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Con”troll”ing Online Bullying

When we were younger, trolls lurked under bridges in books and stories; unfortunately though we didn’t leave them behind, as modern day trolls – lurking under the bridges of the internet – are very real, and actually kinda terrifying. As the world moves online, it’s time to take trolling seriously, starting with a new law that quadruples the prison time trolls could face, and offering better support to the victims.

troll-behind-bars

“Troll” – funny word, not always funny in reality. Trolling has become really prolific over the last few years, and is basically winding people up or abusing targets online; often it’s aimed at celebrities, or tribute pages for people who’ve died. Some say it’s just freedom of speech and a bit of fun – and sometimes it is – but it can also be threatening, abusive or just plain upsetting. If it’s serious then it’s a criminal offence, and people have been jailed for it, but not for very long (6 months max) – until now.

Justice Secretary Chris Grayling has said they’re extending the sentence to two years for this kind of cyberbullying, and we need to take it seriously; especially as cyberbullying can – and has – lead to people killing themselves. Images shared on Twitter, Facebook and other social media sites, as well as ones sent by text, will be coming under the beady eye of the law.

They’re cracking down on revenge porn too; which is when people post pictures (usually sexy/naked ones) of exes without their consent. Victims of revenge porn have – until now – found it quite hard to get the images removed, especially as sites like Facebook are often hosted outside the UK and therefore not obliged to hand over information etc. They can be pretty distressing, but out of 149 documented cases across England and Wales, only six had police action taken; others have had to resort to legal loopholes, like asserting copyright (if you take a selfie, then technically the copyright for that image is for you).

Partly because of the anonymity the web offers, trolling is done by many people who should know better (read: everyone), and things can escalate quickly (as anyone who’s read the Daily Mail’s comments section knows). Internet experts say it’s best not to “feed the trolls”, and to just ignore them, although comedian Dom Joly has gone vigilante, calling himself the “troll slayer” and trying to out trolls to get them shamed online.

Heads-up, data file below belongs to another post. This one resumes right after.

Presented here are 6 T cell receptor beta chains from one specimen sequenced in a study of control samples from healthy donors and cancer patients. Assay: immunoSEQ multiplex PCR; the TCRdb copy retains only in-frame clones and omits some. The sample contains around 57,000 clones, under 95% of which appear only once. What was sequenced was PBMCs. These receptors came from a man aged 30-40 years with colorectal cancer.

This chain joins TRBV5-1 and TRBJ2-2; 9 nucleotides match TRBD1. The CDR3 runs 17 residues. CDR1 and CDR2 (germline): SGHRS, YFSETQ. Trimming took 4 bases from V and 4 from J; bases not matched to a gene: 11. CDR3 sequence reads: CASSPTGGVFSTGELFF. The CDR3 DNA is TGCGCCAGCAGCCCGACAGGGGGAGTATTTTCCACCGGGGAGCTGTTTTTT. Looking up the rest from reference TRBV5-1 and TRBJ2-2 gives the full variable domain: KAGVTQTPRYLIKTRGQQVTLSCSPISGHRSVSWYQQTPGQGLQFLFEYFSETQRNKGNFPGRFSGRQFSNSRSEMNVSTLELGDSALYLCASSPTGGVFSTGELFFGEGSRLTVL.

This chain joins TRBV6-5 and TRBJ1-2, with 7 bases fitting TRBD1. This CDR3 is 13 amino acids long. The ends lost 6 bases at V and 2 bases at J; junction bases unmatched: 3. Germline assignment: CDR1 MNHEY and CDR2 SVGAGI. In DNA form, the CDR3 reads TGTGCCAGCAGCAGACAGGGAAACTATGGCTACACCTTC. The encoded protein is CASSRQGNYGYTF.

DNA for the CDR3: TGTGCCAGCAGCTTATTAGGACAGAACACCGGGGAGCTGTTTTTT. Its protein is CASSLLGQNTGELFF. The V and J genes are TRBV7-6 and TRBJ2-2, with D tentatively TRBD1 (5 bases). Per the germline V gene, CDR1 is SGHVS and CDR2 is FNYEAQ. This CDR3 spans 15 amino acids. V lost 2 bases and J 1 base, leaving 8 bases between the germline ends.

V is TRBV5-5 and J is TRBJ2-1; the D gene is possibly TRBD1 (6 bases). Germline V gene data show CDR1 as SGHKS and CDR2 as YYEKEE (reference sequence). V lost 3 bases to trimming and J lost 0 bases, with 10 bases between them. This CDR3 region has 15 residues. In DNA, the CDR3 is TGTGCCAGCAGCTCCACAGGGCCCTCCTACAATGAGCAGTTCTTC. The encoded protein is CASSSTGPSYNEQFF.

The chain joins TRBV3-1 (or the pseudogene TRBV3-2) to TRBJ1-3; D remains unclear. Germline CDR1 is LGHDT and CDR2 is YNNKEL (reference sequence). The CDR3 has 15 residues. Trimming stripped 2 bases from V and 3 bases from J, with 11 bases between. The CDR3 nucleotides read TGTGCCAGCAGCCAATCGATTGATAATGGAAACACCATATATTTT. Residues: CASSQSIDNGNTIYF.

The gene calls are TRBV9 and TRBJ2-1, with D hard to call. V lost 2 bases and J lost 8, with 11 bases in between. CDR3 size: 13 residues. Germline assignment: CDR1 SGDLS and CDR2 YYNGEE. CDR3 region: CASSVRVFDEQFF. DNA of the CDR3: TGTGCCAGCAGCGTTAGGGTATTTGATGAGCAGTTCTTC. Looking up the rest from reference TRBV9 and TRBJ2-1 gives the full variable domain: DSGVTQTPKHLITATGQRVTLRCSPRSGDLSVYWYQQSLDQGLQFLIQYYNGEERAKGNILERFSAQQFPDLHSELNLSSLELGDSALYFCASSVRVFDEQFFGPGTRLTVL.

The law says:

  • The Communications Act 2003 governs the internet, email, mobile phone calls and text messaging
  • Under section 127 of the act it is an offence to send messages that are “grossly offensive or of an indecent, obscene or menacing character”
  • The offence occurs whether those targeted actually receive the message or not

But some feel the malicious communications act (which trolling would technically fall under) is outdated and needs to reflect the changing way we communicate.

There’s also a call for better internet moderation, as banning online anonymity – one of the other options to try and stop it – would tread on the toes of freedom of speech, and there are times where anonymity is a good thing, like for journalistic tips. Labour MP Stella Creasy says police and prosecutors need better training on stalking and harassment to deal with online abuse: “We need the police and the CPS to have better training in what stalking is and what harassment is to understand that if somebody is sending messages and escalating their fixation on somebody… to be able to assess the risk the person faces”.

In the meantime, setting your privacy settings high on your social media sites is a basic way of protecting yourself. If you’re being trolled and feel like it’s libellous or threatening you can report it to the police; there have actually been instances of people trolling from work accounts, victims reporting abuse to their company and the troll being fired.

More generally, if you’re being cyberbullied:

I’m being cyber bullied, what can I do?

  • Gather and document as much evidence as you can.
  • Seek help and support from relevant organisations, for example the Bullying UK helpline on 0808 800 2222, or via their email support service on the Family Lives website.
  • If you are being bullied online (or offline) by someone at work, report the problem to your HR department or line manager, or if at school or college report it to your teacher or tutor.
  • Most social networking sites have a means of reporting such issues, for example Facebook, click here. Twitter has also introduced an in-Tweet ‘Report Abuse’ button across all app platforms and its website.

If you have any questions about keeping your solution safe from the things that lurk in the internet, check out our website or give us a call on 0208 045 4945.

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